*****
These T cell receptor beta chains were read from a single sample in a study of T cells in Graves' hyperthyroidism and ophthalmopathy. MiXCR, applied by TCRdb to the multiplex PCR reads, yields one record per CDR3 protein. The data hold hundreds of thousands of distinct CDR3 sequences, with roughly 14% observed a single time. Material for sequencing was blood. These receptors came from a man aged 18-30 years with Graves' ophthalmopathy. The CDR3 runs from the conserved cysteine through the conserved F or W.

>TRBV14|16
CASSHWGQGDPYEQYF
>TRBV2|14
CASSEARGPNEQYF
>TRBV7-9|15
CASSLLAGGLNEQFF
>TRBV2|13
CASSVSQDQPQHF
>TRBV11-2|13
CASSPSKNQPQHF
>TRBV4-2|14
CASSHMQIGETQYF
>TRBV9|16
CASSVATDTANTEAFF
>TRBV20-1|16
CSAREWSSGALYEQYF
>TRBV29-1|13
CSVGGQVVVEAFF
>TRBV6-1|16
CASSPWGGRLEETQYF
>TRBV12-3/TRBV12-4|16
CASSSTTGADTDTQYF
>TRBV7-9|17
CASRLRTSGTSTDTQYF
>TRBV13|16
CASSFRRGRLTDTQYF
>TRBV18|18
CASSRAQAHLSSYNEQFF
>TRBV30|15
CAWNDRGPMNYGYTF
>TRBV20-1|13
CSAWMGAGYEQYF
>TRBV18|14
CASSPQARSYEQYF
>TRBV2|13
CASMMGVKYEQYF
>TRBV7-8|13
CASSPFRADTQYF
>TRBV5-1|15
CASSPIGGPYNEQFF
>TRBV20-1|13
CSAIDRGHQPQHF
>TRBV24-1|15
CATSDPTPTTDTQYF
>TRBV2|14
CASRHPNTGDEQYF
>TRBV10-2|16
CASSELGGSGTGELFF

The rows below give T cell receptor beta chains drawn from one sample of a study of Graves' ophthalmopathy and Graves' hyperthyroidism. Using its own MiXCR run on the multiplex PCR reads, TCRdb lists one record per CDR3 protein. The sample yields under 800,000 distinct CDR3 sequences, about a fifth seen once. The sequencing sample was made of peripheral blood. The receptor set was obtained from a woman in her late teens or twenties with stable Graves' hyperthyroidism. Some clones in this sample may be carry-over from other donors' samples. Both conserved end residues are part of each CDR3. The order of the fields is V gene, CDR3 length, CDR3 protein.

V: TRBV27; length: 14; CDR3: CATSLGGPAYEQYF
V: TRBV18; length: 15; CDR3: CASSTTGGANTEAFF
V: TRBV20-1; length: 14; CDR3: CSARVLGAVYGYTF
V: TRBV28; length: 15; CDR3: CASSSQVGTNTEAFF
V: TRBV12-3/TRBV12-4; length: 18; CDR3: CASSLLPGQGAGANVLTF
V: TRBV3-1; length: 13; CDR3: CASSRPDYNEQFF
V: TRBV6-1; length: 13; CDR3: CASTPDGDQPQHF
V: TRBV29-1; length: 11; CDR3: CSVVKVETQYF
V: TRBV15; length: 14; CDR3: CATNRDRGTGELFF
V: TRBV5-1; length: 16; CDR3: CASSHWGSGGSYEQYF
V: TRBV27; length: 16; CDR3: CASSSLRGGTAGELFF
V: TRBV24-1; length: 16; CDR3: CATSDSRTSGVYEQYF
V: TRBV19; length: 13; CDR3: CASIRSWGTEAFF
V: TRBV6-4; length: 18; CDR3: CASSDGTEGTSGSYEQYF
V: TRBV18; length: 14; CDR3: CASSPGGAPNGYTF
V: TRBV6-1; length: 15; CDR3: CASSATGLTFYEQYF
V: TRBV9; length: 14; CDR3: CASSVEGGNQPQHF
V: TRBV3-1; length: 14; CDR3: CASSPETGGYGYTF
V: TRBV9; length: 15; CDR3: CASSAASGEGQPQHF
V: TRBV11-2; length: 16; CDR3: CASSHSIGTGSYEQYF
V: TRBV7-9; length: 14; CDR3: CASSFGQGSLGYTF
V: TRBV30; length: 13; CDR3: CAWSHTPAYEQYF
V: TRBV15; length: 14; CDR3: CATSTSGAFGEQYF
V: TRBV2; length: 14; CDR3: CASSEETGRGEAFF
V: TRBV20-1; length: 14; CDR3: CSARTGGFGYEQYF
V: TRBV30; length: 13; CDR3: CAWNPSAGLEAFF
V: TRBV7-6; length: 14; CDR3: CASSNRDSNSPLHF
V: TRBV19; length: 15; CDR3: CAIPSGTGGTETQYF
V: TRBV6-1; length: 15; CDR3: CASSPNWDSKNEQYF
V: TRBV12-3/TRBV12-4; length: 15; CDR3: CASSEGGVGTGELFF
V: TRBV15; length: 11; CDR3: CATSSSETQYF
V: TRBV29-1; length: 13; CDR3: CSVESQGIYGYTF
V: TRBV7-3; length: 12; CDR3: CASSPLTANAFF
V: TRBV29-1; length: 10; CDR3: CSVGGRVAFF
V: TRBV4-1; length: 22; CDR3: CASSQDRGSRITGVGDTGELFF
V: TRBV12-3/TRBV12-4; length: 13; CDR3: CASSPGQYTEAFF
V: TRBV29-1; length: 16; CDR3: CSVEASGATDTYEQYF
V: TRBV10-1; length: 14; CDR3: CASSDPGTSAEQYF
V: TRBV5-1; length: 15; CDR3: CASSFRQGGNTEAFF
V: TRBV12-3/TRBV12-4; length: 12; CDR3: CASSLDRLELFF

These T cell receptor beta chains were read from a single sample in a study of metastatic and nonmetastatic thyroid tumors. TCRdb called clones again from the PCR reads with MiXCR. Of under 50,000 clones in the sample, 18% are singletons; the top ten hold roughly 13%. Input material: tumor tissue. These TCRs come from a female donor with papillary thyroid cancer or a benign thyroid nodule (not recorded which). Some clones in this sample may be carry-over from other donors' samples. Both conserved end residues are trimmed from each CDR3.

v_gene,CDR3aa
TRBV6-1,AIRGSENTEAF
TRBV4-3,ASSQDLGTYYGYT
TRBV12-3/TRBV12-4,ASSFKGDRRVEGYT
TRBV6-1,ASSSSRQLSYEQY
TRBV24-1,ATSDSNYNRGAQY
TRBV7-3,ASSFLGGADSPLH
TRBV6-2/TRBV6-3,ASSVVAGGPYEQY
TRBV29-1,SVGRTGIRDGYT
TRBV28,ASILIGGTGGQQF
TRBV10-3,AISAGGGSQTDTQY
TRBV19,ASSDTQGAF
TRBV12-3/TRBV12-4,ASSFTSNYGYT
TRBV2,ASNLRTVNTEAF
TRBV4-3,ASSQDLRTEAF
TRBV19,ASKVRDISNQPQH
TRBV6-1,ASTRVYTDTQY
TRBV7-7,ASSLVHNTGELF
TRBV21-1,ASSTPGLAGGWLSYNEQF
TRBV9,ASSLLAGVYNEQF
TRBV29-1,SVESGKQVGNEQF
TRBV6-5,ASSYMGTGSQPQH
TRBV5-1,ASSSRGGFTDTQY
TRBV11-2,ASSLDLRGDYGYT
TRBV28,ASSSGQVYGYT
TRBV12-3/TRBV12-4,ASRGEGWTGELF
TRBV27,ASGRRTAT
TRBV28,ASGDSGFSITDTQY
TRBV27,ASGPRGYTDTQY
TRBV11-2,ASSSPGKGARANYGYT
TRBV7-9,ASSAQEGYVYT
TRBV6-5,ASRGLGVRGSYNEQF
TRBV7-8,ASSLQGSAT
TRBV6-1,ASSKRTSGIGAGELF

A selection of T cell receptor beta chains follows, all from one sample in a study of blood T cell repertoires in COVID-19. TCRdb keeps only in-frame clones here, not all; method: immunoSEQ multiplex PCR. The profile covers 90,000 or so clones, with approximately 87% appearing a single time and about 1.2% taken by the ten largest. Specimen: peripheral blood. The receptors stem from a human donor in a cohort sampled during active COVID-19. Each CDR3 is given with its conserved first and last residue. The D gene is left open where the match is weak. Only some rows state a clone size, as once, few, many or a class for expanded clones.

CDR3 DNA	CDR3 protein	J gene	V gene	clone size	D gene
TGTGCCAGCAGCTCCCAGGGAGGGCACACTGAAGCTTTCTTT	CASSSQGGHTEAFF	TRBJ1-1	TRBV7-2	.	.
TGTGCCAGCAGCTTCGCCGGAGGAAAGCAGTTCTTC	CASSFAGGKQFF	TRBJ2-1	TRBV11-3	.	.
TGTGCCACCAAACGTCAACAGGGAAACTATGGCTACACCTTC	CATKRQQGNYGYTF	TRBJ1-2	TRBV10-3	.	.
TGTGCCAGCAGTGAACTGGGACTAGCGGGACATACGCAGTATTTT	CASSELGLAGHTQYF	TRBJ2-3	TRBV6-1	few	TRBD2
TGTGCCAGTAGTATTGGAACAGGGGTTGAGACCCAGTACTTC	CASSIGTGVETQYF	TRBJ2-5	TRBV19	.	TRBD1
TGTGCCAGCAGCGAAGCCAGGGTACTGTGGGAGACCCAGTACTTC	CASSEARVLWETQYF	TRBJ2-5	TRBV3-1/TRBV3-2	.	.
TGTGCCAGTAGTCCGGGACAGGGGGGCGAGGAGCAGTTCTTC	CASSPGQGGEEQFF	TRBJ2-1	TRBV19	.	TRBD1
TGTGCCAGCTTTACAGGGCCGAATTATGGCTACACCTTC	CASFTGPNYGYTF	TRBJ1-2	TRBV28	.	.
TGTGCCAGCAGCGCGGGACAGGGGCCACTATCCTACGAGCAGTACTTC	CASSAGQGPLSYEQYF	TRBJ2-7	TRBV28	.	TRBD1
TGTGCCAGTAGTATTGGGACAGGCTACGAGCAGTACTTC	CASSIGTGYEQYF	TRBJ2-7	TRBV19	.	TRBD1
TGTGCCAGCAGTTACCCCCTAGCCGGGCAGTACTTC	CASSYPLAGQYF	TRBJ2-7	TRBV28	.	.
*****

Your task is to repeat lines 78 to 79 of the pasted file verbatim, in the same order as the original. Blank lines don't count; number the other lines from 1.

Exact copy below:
V: TRBV19; length: 15; CDR3: CAIPSGTGGTETQYF
V: TRBV6-1; length: 15; CDR3: CASSPNWDSKNEQYF